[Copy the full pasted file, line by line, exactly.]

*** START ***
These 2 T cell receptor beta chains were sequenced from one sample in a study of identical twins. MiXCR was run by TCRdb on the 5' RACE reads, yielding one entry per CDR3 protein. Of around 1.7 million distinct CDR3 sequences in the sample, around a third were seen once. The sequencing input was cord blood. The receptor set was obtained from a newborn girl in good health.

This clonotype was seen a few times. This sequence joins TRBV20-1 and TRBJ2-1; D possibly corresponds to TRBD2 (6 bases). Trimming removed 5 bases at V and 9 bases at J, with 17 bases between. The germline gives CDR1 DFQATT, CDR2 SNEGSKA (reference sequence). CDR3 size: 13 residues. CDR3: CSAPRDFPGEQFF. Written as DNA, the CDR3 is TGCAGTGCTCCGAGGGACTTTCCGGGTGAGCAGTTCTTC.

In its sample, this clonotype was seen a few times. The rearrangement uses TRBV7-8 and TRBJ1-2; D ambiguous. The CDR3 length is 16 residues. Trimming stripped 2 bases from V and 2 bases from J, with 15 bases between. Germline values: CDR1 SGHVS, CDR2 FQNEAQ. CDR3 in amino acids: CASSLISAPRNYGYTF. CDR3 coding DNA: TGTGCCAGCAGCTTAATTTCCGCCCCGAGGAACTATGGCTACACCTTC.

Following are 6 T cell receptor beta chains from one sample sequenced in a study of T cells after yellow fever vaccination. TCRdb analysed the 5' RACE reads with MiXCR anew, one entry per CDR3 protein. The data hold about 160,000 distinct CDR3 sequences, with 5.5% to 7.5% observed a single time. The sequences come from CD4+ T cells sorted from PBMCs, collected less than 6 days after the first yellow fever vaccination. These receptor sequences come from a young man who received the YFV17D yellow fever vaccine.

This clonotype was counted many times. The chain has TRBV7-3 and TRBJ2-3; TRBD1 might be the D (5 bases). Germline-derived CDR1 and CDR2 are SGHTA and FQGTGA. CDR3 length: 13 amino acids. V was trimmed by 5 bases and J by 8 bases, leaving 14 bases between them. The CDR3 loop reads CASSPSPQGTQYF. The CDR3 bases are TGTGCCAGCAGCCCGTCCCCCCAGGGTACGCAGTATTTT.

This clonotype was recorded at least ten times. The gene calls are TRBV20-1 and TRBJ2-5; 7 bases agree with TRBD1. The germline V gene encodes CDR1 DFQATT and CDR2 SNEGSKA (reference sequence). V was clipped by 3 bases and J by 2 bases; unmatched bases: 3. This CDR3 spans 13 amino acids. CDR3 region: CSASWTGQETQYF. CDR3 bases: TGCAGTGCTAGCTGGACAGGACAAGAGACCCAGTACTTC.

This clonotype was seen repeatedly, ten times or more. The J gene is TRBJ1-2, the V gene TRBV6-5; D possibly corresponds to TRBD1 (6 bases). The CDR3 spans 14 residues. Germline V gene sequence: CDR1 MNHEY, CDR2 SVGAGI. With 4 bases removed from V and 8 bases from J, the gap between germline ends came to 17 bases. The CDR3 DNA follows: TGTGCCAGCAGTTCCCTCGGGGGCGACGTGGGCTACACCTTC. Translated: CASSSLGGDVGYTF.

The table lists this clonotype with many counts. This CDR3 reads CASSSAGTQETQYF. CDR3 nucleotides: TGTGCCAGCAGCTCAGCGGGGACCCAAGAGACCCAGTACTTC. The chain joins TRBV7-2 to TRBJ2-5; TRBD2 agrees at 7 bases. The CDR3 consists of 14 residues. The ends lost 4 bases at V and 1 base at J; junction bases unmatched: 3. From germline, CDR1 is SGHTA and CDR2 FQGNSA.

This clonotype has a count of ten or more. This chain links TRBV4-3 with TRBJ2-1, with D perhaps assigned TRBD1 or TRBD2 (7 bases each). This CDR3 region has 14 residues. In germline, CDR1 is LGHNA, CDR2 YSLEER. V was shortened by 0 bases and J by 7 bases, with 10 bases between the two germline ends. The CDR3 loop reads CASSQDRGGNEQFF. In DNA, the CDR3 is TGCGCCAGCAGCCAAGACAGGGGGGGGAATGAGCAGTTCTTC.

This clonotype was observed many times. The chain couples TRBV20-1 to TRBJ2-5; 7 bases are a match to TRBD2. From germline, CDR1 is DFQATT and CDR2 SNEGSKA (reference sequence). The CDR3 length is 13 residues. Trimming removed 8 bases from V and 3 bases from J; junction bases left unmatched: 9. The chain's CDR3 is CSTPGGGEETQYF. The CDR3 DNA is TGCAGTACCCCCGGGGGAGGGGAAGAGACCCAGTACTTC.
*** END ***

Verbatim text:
These 2 T cell receptor beta chains were sequenced from one sample in a study of identical twins. MiXCR was run by TCRdb on the 5' RACE reads, yielding one entry per CDR3 protein. Of around 1.7 million distinct CDR3 sequences in the sample, around a third were seen once. The sequencing input was cord blood. The receptor set was obtained from a newborn girl in good health.

This clonotype was seen a few times. This sequence joins TRBV20-1 and TRBJ2-1; D possibly corresponds to TRBD2 (6 bases). Trimming removed 5 bases at V and 9 bases at J, with 17 bases between. The germline gives CDR1 DFQATT, CDR2 SNEGSKA (reference sequence). CDR3 size: 13 residues. CDR3: CSAPRDFPGEQFF. Written as DNA, the CDR3 is TGCAGTGCTCCGAGGGACTTTCCGGGTGAGCAGTTCTTC.

In its sample, this clonotype was seen a few times. The rearrangement uses TRBV7-8 and TRBJ1-2; D ambiguous. The CDR3 length is 16 residues. Trimming stripped 2 bases from V and 2 bases from J, with 15 bases between. Germline values: CDR1 SGHVS, CDR2 FQNEAQ. CDR3 in amino acids: CASSLISAPRNYGYTF. CDR3 coding DNA: TGTGCCAGCAGCTTAATTTCCGCCCCGAGGAACTATGGCTACACCTTC.

Following are 6 T cell receptor beta chains from one sample sequenced in a study of T cells after yellow fever vaccination. TCRdb analysed the 5' RACE reads with MiXCR anew, one entry per CDR3 protein. The data hold about 160,000 distinct CDR3 sequences, with 5.5% to 7.5% observed a single time. The sequences come from CD4+ T cells sorted from PBMCs, collected less than 6 days after the first yellow fever vaccination. These receptor sequences come from a young man who received the YFV17D yellow fever vaccine.

This clonotype was counted many times. The chain has TRBV7-3 and TRBJ2-3; TRBD1 might be the D (5 bases). Germline-derived CDR1 and CDR2 are SGHTA and FQGTGA. CDR3 length: 13 amino acids. V was trimmed by 5 bases and J by 8 bases, leaving 14 bases between them. The CDR3 loop reads CASSPSPQGTQYF. The CDR3 bases are TGTGCCAGCAGCCCGTCCCCCCAGGGTACGCAGTATTTT.

This clonotype was recorded at least ten times. The gene calls are TRBV20-1 and TRBJ2-5; 7 bases agree with TRBD1. The germline V gene encodes CDR1 DFQATT and CDR2 SNEGSKA (reference sequence). V was clipped by 3 bases and J by 2 bases; unmatched bases: 3. This CDR3 spans 13 amino acids. CDR3 region: CSASWTGQETQYF. CDR3 bases: TGCAGTGCTAGCTGGACAGGACAAGAGACCCAGTACTTC.

This clonotype was seen repeatedly, ten times or more. The J gene is TRBJ1-2, the V gene TRBV6-5; D possibly corresponds to TRBD1 (6 bases). The CDR3 spans 14 residues. Germline V gene sequence: CDR1 MNHEY, CDR2 SVGAGI. With 4 bases removed from V and 8 bases from J, the gap between germline ends came to 17 bases. The CDR3 DNA follows: TGTGCCAGCAGTTCCCTCGGGGGCGACGTGGGCTACACCTTC. Translated: CASSSLGGDVGYTF.

The table lists this clonotype with many counts. This CDR3 reads CASSSAGTQETQYF. CDR3 nucleotides: TGTGCCAGCAGCTCAGCGGGGACCCAAGAGACCCAGTACTTC. The chain joins TRBV7-2 to TRBJ2-5; TRBD2 agrees at 7 bases. The CDR3 consists of 14 residues. The ends lost 4 bases at V and 1 base at J; junction bases unmatched: 3. From germline, CDR1 is SGHTA and CDR2 FQGNSA.

This clonotype has a count of ten or more. This chain links TRBV4-3 with TRBJ2-1, with D perhaps assigned TRBD1 or TRBD2 (7 bases each). This CDR3 region has 14 residues. In germline, CDR1 is LGHNA, CDR2 YSLEER. V was shortened by 0 bases and J by 7 bases, with 10 bases between the two germline ends. The CDR3 loop reads CASSQDRGGNEQFF. In DNA, the CDR3 is TGCGCCAGCAGCCAAGACAGGGGGGGGAATGAGCAGTTCTTC.

This clonotype was observed many times. The chain couples TRBV20-1 to TRBJ2-5; 7 bases are a match to TRBD2. From germline, CDR1 is DFQATT and CDR2 SNEGSKA (reference sequence). The CDR3 length is 13 residues. Trimming removed 8 bases from V and 3 bases from J; junction bases left unmatched: 9. The chain's CDR3 is CSTPGGGEETQYF. The CDR3 DNA is TGCAGTACCCCCGGGGGAGGGGAAGAGACCCAGTACTTC.